When Wes Anderson released Fantastic Mr. Fox in 2009, there was a certain element of surprise attached to the animation. It was a film so starkly different to what the director was known for producing; not necessarily in style, but in ideas, target audience and, naturally, the film being stop-motion animation. It also won Anderson his first Academy Award for Best Animated Feature the following year.

So with the release of Isle Of Dogs, Anderson has once again set out a wonderfully stylised and intrictely detailed picture, this time focusing on the banishment of all puppers and doggos from the fictional Japanese city of Megasaki.

With all of the city’s dogs sent to Trash Island, they begin to form packs, hunting for food and water. But when Chief’s (Bryan Cranston) group come across a young pilot, Atari (Koyu Rankin), they set out on a long quest for his lost dog Spots.

The only comparison to really make is Fantastic Mr. Fox. The animation is so intrinsic and unique, even other stop-motion animations don’t compare. Taking Aardman, probably the world’s most favoured and well-known creators of the genre, contrasts just how detailed Anderson’s work is. Mainly using modelling clay, fingerprints and marks are often left on their characters showing a sense of reality and familiarity, rather than a more perfectionist approach.  

Isle Of Dogs 2

Anderson looks to remove all sense of creation, looking to showcase a fully functioning world from the beginning. There is a particularly wonderful scene, filmed from a bird’s-eye view, looking down up a man putting together a perfected bento box. The animation is seamless, and its perfection gives it a real sense of pride and elegance.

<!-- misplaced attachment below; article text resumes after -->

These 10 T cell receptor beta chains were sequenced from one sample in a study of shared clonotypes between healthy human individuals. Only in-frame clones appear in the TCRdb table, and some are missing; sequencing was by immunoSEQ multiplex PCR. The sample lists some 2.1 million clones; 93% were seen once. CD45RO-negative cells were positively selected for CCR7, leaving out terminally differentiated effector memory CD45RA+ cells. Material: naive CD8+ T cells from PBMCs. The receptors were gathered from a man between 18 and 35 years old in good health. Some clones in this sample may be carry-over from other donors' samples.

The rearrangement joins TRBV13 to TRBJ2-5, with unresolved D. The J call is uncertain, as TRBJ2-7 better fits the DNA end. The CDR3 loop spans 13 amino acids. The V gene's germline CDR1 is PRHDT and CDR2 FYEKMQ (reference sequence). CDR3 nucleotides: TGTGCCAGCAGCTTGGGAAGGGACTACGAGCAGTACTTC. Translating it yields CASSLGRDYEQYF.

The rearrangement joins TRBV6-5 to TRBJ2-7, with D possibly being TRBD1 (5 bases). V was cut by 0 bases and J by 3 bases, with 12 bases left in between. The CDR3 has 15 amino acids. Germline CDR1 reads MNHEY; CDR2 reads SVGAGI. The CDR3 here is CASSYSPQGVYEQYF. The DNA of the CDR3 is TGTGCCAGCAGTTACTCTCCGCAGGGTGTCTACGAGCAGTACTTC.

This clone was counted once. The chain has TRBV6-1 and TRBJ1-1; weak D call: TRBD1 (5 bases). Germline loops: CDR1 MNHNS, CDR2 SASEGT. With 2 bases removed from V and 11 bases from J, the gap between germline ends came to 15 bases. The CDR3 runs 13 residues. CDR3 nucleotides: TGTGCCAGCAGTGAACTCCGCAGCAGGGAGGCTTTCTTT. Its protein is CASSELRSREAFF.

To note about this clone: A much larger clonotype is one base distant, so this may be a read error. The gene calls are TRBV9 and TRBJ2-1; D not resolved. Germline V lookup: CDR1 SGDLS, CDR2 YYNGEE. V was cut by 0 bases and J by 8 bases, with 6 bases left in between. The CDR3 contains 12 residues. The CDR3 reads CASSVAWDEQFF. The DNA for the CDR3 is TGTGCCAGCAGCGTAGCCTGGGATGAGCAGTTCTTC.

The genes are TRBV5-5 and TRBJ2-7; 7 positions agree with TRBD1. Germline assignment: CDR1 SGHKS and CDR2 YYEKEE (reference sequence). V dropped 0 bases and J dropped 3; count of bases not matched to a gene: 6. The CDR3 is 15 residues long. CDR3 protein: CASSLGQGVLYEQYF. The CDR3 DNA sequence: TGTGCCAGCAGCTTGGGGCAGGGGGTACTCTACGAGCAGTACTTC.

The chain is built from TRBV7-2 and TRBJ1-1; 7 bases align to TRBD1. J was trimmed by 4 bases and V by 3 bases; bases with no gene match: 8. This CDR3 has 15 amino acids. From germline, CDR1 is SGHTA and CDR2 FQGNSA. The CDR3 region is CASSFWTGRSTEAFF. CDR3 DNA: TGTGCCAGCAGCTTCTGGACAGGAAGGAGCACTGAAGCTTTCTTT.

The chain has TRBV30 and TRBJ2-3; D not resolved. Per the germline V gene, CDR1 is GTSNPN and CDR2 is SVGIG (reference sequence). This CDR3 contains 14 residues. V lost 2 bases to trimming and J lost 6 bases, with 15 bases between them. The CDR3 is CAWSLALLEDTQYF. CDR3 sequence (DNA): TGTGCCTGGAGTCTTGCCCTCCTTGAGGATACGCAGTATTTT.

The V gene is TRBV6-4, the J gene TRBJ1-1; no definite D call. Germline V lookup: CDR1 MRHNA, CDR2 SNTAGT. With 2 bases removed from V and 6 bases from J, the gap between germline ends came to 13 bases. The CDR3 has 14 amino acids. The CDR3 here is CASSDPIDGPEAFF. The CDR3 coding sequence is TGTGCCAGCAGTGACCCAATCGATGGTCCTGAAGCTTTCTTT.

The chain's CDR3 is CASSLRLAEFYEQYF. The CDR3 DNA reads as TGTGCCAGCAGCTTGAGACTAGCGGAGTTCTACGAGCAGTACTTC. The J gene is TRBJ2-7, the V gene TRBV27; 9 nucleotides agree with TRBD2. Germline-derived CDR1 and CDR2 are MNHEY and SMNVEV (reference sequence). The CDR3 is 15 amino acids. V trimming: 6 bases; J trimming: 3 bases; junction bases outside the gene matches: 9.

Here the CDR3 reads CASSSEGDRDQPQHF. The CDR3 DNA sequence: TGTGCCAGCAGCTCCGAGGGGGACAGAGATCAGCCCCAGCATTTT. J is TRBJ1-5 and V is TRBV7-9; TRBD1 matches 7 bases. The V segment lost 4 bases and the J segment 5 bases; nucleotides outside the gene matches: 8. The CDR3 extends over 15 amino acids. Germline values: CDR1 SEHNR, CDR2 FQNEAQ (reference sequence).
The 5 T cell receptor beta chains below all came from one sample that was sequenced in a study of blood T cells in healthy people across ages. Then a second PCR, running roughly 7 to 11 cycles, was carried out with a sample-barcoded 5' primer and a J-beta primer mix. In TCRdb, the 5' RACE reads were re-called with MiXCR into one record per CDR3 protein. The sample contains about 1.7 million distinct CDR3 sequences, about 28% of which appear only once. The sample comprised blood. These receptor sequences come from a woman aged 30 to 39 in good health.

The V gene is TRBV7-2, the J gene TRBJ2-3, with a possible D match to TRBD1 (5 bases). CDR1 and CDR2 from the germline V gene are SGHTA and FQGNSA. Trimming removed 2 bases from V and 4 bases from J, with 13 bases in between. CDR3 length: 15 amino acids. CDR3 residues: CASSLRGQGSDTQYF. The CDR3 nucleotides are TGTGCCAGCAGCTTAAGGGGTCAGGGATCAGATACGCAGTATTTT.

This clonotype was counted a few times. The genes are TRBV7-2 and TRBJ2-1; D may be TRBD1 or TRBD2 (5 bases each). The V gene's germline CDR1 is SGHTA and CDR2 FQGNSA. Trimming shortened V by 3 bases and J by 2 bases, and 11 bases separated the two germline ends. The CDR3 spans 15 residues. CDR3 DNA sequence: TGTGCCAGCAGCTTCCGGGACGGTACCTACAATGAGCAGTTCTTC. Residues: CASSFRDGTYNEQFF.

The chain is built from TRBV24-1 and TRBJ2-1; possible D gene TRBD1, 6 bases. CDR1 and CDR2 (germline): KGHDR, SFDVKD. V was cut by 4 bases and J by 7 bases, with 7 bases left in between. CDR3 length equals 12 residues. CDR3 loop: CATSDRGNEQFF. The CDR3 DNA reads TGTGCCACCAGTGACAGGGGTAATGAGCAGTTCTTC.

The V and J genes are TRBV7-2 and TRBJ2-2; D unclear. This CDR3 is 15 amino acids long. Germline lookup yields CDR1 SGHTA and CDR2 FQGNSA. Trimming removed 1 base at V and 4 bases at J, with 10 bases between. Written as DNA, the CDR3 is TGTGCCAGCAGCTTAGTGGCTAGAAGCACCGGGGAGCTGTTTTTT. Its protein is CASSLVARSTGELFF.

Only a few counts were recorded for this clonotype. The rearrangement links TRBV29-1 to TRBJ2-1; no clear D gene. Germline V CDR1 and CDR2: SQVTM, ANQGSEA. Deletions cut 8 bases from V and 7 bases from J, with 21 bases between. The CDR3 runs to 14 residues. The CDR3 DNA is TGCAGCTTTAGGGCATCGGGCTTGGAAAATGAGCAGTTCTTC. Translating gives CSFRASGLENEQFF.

The story is classic Anderson, with a script to match, and using many of the actors the director relies on for almost all of him films, allows it to un-noticeably  transfer into his filmography. As far as flow and general feel are concerned, Isle Of Dogs doesn’t come across as satisfying as some of his better work, but does give a different side to a, now, well known way of making films.

Wes Anderson will forever stand on his own as an incredibly individual director, and his animations only add to that uniqueness. Isle Of Dogs is a brilliant film. Moreover it is a very good children’s film and adds to the incredible age of animation cinema is currently experiencing. It doesn’t showcase social constructs and ideologies as well as many of his best films, but it definitely adds to his ever growing list of hugely enjoyable stylised pictures.


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